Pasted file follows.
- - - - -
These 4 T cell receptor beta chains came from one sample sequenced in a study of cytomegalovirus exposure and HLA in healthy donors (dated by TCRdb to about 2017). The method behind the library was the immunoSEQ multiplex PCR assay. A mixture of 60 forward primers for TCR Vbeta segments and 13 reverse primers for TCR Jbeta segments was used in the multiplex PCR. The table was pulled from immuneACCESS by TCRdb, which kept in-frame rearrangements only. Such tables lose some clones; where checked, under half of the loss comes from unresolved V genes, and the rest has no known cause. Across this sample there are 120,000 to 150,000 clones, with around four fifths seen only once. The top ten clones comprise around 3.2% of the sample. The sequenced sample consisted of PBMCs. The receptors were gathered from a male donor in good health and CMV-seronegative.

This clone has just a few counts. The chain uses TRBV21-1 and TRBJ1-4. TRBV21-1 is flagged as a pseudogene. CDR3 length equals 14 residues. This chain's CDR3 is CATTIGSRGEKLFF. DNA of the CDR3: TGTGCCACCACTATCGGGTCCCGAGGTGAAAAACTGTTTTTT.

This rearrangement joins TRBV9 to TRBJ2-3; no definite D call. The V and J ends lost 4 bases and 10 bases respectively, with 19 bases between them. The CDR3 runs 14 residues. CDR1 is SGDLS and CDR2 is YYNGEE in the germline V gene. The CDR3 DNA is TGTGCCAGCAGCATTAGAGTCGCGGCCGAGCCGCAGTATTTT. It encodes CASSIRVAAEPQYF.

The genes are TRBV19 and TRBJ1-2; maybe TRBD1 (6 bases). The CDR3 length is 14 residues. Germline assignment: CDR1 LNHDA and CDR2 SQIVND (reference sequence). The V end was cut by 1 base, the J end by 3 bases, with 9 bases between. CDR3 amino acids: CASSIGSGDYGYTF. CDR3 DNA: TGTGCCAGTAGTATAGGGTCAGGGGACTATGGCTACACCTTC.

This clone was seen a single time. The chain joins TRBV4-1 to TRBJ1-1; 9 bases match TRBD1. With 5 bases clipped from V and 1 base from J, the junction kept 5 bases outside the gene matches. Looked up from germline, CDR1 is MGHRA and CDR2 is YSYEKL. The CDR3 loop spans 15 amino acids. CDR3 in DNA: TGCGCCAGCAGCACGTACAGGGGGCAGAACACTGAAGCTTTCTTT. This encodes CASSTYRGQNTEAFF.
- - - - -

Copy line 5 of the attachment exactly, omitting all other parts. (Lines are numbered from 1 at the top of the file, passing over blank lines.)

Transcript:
This clone was seen a single time. The chain joins TRBV4-1 to TRBJ1-1; 9 bases match TRBD1. With 5 bases clipped from V and 1 base from J, the junction kept 5 bases outside the gene matches. Looked up from germline, CDR1 is MGHRA and CDR2 is YSYEKL. The CDR3 loop spans 15 amino acids. CDR3 in DNA: TGCGCCAGCAGCACGTACAGGGGGCAGAACACTGAAGCTTTCTTT. This encodes CASSTYRGQNTEAFF.